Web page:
Researcher Profile: Navin Ramankutty
CSFS Associate, Professor and Canada Research Chair in Global Environmental Change and Food Security, UBC School of Public Policy and Global Affairs and the Institute for Resources, Environment, and Sustainability
What does your current research focus on?
I study food security and sustainability on a global scale, with a few of my students focusing on regions like India, Latin America, and Canada. I am broadly interested in examining how agriculture influences global environmental change and how to modify our farming systems to make them more sustainable. More specifically, my research works with global data sets. We compile global data on agriculture and land use practices from around the world looking at factors like water and nutrient requirements, yields and amount of mechanization. We analyze these data to examine how agriculture is changing in different parts of the world and how different farming characteristics or management systems influence environmental outcomes.
What’s next for this research?
The big next steps are trying to understand what important questions need to be answered and what sources of data exist to answer these questions. In my research group, we’ve recently started working with microdata (finer scale census or survey data), which is more detailed than what we have previously worked with. We are now going through the data to find out what common variables have been collected to determine what questions have been asked of farmers worldwide. This new data will allow us to explore different questions than what we have been able to in the past.
In the literature, there is a hypothesis that having more diversified agriculture will make agriculture more climate resilient. With this data, we can now ask whether that is true or not. Previously, we have been looking into crop diversification on a large scale. This new microdata may enable us to look at these factors at the farm level.
How does your global research apply in a local or regional sense?
Our findings on a global scale have indicated that sustainability solutions are very context dependent as no average result applies to the world. We find that depending on the climate and the soils and the management practices we get different outcomes. The global scale work is useful to get a general picture and to define broadscale patterns. I would not say that my global scale work directly applies locally but it has relevance to the kinds of questions you might ask locally. You always need to be working at the scale where you want to answer questions. And in that context, I have started doing some more regional-to-local scale work in Canada, India, and Latin America, through the specific interests of my students.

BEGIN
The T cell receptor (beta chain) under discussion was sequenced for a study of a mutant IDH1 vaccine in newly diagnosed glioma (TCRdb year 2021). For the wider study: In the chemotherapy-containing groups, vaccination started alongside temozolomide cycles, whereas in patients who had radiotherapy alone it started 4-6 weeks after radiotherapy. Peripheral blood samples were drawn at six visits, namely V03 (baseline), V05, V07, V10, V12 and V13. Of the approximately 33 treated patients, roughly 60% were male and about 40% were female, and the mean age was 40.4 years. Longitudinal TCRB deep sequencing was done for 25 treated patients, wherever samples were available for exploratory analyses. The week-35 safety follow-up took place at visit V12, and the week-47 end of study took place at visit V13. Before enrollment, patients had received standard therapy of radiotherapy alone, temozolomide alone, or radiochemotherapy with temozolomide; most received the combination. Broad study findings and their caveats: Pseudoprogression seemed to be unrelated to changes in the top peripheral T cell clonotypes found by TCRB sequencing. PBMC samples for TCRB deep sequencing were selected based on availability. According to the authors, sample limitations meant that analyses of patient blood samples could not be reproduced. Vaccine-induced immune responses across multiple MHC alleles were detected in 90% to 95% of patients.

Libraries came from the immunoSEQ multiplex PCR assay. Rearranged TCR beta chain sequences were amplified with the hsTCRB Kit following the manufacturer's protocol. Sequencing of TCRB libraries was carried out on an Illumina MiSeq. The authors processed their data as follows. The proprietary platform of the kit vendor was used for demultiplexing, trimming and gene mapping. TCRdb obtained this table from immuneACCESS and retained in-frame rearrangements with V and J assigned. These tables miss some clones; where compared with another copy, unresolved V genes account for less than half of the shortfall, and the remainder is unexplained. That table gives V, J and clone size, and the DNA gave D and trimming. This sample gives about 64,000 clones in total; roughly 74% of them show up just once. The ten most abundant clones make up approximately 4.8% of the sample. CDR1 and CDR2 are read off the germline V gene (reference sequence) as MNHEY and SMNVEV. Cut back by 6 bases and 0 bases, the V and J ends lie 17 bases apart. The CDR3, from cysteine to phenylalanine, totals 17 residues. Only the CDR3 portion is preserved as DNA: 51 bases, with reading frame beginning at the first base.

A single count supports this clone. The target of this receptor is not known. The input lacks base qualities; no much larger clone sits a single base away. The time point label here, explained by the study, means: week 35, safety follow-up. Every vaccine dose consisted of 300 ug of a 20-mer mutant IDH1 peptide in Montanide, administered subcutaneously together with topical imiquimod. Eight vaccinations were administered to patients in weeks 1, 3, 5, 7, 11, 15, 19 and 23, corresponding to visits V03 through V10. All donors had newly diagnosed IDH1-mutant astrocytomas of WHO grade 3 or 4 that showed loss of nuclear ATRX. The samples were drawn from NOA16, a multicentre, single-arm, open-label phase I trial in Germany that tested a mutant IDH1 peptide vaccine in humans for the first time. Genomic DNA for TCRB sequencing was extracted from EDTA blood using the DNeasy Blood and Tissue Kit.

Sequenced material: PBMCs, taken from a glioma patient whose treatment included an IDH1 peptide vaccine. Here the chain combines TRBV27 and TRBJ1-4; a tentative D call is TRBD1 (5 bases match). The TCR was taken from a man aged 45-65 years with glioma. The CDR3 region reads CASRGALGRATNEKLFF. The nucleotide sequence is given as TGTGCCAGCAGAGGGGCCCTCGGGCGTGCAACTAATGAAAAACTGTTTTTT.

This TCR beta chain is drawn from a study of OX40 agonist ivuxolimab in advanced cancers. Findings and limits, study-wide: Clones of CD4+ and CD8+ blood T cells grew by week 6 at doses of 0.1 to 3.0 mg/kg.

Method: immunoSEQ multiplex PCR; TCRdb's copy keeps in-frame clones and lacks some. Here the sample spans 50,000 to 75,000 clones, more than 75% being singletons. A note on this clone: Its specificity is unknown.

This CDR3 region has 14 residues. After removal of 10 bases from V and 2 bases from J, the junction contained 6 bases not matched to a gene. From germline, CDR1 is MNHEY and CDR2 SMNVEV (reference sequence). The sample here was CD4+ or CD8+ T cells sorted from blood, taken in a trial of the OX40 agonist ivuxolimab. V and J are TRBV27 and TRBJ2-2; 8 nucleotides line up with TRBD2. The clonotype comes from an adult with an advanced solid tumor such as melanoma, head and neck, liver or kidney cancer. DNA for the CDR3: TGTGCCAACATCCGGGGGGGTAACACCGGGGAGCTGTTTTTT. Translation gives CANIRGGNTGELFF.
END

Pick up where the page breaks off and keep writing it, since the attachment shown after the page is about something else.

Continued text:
Why does this work matter to you?
Food is a fundamental necessity of life. Generally, almost everyone recognizes that climate change is a major global environmental problem but few people realize that the food we eat is a major cause also. Making agriculture sustainable is vital, not just to solve the environmental problems, but also to continue providing the nutrition we need.
How important is the Centre for Sustainable Food Systems (CSFS) at UBC Farm to your work?
The CSFS builds bridges across the university. At UBC we tend to work within faculties and there is not a lot of cross-fertilization across faculties. For example, I study food systems but I do not have an appointment with the Faculty of Land and Food Systems. Being associated with the CSFS has allowed me to connect with colleagues in Land and Food Systems and across UBC.
What should people know about the UBC Farm that they probably don’t know?
They should know that it also acts as a hub for activity on campus. Earlier on, I was not aware of all of the activities that go on at the UBC Farm until I got more involved. There are educational activities and community outreach activities, like the farm camp that my kid went to this summer and the Saturday Farm Markets I go to with my family. I see a lot of value in the UBC Farm’s ability to reach out to the community.